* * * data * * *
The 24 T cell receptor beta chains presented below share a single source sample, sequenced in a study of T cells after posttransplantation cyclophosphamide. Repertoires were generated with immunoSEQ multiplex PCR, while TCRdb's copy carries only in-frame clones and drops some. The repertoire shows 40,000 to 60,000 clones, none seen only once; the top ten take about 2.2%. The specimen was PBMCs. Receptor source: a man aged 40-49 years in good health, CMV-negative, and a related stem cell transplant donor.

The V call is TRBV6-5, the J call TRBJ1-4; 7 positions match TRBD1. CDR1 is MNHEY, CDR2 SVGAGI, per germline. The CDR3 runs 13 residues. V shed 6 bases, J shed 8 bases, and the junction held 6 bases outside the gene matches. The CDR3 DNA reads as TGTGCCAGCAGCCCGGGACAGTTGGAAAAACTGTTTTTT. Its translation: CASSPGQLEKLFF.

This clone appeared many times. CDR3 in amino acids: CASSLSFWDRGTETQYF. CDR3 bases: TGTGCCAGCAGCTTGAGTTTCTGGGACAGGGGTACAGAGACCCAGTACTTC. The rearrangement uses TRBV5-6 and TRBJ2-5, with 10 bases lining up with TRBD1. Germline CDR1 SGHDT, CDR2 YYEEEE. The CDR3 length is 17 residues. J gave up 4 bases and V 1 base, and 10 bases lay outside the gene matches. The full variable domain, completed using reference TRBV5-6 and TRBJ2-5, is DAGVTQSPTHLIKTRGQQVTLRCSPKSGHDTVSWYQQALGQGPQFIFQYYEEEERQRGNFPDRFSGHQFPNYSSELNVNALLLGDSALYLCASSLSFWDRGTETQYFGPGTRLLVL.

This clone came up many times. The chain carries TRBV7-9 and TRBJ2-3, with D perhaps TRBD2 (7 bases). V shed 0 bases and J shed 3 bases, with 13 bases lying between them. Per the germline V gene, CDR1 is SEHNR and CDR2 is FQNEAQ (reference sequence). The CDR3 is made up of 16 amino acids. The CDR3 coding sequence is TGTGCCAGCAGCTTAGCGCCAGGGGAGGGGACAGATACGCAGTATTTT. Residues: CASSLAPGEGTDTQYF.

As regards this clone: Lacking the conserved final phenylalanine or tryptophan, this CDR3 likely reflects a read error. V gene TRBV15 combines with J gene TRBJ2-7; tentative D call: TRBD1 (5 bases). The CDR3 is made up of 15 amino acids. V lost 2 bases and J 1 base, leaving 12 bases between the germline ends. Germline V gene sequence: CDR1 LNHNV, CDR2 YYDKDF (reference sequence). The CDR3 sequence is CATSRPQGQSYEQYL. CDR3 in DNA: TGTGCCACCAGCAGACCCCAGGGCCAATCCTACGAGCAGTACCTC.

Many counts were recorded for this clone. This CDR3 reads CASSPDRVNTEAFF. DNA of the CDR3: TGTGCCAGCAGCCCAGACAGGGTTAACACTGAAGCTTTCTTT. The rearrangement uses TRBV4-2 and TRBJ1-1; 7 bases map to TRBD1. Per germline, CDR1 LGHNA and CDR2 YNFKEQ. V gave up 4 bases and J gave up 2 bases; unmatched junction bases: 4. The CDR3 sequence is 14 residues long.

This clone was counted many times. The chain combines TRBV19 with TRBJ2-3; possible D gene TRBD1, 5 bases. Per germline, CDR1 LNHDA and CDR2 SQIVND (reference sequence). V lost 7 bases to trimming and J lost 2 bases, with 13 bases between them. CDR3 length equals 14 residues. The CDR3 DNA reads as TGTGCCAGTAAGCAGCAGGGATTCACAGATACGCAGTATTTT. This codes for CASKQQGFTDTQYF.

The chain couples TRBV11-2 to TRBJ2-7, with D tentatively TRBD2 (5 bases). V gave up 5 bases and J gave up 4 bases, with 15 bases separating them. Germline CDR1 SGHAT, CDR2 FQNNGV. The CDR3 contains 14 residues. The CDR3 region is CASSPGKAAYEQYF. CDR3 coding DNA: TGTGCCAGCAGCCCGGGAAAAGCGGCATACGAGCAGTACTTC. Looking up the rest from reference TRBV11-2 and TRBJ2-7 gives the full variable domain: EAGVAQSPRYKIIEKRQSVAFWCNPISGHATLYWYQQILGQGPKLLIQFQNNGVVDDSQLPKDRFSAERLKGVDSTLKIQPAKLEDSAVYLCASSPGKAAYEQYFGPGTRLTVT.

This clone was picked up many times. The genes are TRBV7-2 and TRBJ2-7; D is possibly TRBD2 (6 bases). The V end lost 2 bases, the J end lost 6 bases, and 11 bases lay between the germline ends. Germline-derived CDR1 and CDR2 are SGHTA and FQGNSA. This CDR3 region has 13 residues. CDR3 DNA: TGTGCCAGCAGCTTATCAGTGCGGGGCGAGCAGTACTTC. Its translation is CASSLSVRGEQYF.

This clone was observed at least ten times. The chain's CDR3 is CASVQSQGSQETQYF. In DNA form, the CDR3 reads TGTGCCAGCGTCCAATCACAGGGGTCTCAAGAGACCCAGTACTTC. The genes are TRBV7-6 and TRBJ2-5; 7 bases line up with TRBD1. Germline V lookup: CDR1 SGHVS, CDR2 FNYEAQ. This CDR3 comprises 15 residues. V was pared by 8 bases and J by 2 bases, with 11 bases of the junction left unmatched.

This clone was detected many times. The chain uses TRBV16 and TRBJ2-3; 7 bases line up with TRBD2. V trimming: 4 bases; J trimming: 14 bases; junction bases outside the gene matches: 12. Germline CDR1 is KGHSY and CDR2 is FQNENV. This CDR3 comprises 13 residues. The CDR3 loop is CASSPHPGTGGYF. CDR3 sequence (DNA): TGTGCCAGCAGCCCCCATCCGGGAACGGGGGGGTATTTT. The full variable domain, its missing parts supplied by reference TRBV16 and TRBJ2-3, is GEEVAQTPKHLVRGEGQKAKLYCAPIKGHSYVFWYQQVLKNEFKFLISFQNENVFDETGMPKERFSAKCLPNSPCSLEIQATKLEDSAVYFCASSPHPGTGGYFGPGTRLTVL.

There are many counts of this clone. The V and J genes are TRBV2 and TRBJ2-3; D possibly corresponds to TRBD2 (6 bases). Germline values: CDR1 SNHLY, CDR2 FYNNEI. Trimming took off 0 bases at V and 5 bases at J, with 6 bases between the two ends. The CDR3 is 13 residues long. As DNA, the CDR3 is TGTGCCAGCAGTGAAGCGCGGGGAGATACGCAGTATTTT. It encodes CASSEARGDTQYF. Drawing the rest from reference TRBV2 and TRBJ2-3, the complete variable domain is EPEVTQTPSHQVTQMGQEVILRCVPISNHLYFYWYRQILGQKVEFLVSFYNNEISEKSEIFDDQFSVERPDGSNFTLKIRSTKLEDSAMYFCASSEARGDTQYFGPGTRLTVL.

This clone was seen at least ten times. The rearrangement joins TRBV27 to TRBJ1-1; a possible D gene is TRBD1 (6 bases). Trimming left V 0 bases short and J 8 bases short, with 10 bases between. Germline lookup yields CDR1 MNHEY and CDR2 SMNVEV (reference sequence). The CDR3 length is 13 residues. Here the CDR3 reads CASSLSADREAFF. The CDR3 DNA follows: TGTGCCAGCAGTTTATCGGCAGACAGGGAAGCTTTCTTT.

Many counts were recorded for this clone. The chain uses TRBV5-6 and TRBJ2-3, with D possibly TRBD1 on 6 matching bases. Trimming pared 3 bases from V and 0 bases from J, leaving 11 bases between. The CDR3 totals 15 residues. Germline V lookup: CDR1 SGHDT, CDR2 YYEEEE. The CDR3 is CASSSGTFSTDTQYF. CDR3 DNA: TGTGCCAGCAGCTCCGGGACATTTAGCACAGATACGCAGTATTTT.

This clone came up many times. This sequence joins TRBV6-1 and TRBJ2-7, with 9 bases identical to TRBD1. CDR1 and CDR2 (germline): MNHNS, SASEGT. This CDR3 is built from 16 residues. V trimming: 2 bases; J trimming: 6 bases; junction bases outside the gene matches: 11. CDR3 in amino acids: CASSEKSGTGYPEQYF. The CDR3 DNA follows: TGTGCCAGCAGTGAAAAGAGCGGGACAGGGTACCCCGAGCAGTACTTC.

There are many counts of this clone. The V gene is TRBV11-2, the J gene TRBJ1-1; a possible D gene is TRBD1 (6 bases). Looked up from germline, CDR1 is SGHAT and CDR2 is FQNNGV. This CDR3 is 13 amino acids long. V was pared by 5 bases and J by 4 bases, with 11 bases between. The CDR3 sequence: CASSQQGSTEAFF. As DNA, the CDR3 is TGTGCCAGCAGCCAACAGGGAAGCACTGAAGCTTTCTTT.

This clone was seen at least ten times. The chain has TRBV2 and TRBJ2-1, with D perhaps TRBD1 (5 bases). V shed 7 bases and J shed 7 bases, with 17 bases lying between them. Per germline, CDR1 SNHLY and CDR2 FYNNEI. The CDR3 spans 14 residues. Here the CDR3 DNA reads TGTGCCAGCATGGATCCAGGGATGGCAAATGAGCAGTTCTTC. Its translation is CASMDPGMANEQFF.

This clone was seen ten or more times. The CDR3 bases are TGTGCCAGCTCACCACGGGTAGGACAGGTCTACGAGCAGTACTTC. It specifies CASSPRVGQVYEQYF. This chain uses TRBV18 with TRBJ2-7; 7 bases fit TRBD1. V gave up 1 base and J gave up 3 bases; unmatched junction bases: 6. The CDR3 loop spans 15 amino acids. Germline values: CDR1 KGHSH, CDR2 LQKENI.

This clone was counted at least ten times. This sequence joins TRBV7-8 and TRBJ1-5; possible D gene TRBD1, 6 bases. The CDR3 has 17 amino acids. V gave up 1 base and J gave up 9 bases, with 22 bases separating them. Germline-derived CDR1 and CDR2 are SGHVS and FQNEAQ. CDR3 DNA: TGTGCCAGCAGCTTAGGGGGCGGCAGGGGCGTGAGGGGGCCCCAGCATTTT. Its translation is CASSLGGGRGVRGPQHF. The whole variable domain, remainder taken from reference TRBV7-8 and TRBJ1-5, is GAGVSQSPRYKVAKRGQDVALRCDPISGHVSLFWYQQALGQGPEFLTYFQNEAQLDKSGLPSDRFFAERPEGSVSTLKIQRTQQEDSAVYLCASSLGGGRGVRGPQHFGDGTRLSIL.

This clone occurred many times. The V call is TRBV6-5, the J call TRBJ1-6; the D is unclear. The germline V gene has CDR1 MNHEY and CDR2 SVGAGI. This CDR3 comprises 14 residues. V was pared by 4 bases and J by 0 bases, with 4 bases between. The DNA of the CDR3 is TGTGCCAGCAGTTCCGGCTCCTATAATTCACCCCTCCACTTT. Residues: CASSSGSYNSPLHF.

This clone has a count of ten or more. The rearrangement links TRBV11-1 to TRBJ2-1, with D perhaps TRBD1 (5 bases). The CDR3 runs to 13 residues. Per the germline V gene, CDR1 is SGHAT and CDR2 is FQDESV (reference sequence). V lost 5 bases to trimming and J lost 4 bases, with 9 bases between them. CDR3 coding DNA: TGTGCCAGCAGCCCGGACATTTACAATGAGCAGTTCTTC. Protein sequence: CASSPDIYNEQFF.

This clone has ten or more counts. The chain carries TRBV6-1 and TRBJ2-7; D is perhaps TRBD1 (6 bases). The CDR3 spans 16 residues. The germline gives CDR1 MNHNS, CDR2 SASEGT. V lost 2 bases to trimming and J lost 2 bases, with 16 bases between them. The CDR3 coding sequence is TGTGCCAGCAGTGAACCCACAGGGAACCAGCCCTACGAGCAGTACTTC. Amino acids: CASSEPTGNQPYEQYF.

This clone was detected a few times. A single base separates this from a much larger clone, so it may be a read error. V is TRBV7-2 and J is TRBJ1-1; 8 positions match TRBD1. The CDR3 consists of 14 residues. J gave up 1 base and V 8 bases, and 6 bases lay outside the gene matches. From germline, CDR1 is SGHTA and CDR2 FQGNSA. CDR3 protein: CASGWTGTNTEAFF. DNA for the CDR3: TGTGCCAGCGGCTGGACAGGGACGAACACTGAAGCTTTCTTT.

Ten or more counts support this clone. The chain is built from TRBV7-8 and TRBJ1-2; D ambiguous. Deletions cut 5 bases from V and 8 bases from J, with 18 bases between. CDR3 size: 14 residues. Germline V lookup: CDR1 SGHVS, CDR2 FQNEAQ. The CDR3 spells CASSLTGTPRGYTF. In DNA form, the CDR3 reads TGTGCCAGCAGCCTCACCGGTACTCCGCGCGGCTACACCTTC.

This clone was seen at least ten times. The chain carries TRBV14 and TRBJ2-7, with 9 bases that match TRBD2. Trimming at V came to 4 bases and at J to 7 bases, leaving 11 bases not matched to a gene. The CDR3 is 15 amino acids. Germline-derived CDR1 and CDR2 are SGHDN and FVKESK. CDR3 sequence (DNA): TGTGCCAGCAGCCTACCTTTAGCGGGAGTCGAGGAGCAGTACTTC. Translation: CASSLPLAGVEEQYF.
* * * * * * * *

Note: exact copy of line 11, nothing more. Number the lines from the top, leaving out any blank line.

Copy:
This clone was detected many times. The chain uses TRBV16 and TRBJ2-3; 7 bases line up with TRBD2. V trimming: 4 bases; J trimming: 14 bases; junction bases outside the gene matches: 12. Germline CDR1 is KGHSY and CDR2 is FQNENV. This CDR3 comprises 13 residues. The CDR3 loop is CASSPHPGTGGYF. CDR3 sequence (DNA): TGTGCCAGCAGCCCCCATCCGGGAACGGGGGGGTATTTT. The full variable domain, its missing parts supplied by reference TRBV16 and TRBJ2-3, is GEEVAQTPKHLVRGEGQKAKLYCAPIKGHSYVFWYQQVLKNEFKFLISFQNENVFDETGMPKERFSAKCLPNSPCSLEIQATKLEDSAVYFCASSPHPGTGGYFGPGTRLTVL.